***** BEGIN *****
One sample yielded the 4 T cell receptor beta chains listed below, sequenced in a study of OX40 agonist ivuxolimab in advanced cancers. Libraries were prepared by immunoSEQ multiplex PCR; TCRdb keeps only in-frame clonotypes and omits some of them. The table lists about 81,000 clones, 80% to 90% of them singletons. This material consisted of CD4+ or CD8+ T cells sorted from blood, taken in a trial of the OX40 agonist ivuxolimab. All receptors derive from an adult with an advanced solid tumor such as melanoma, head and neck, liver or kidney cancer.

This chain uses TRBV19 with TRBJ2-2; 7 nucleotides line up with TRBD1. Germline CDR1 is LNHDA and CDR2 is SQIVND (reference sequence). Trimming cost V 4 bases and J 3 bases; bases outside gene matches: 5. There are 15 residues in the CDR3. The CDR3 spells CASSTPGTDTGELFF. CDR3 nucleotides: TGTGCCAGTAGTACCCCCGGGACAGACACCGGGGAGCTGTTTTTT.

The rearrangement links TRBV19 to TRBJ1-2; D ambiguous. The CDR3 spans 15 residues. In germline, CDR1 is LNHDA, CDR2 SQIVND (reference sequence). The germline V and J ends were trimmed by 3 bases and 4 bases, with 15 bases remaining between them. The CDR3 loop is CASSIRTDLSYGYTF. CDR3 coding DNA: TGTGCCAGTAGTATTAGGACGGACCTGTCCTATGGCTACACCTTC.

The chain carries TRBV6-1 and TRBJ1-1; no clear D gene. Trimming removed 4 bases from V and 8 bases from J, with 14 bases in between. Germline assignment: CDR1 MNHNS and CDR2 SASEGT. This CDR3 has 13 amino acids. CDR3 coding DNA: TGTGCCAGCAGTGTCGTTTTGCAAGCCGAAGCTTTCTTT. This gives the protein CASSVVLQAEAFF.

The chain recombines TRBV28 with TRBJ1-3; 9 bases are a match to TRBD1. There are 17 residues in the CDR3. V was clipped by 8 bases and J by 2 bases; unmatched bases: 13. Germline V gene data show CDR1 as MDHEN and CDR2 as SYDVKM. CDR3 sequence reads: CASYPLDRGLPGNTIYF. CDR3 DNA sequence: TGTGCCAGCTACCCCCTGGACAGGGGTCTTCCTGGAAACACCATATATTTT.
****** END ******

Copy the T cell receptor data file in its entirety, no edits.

One sample yielded the 4 T cell receptor beta chains listed below, sequenced in a study of OX40 agonist ivuxolimab in advanced cancers. Libraries were prepared by immunoSEQ multiplex PCR; TCRdb keeps only in-frame clonotypes and omits some of them. The table lists about 81,000 clones, 80% to 90% of them singletons. This material consisted of CD4+ or CD8+ T cells sorted from blood, taken in a trial of the OX40 agonist ivuxolimab. All receptors derive from an adult with an advanced solid tumor such as melanoma, head and neck, liver or kidney cancer.

This chain uses TRBV19 with TRBJ2-2; 7 nucleotides line up with TRBD1. Germline CDR1 is LNHDA and CDR2 is SQIVND (reference sequence). Trimming cost V 4 bases and J 3 bases; bases outside gene matches: 5. There are 15 residues in the CDR3. The CDR3 spells CASSTPGTDTGELFF. CDR3 nucleotides: TGTGCCAGTAGTACCCCCGGGACAGACACCGGGGAGCTGTTTTTT.

The rearrangement links TRBV19 to TRBJ1-2; D ambiguous. The CDR3 spans 15 residues. In germline, CDR1 is LNHDA, CDR2 SQIVND (reference sequence). The germline V and J ends were trimmed by 3 bases and 4 bases, with 15 bases remaining between them. The CDR3 loop is CASSIRTDLSYGYTF. CDR3 coding DNA: TGTGCCAGTAGTATTAGGACGGACCTGTCCTATGGCTACACCTTC.

The chain carries TRBV6-1 and TRBJ1-1; no clear D gene. Trimming removed 4 bases from V and 8 bases from J, with 14 bases in between. Germline assignment: CDR1 MNHNS and CDR2 SASEGT. This CDR3 has 13 amino acids. CDR3 coding DNA: TGTGCCAGCAGTGTCGTTTTGCAAGCCGAAGCTTTCTTT. This gives the protein CASSVVLQAEAFF.

The chain recombines TRBV28 with TRBJ1-3; 9 bases are a match to TRBD1. There are 17 residues in the CDR3. V was clipped by 8 bases and J by 2 bases; unmatched bases: 13. Germline V gene data show CDR1 as MDHEN and CDR2 as SYDVKM. CDR3 sequence reads: CASYPLDRGLPGNTIYF. CDR3 DNA sequence: TGTGCCAGCTACCCCCTGGACAGGGGTCTTCCTGGAAACACCATATATTTT.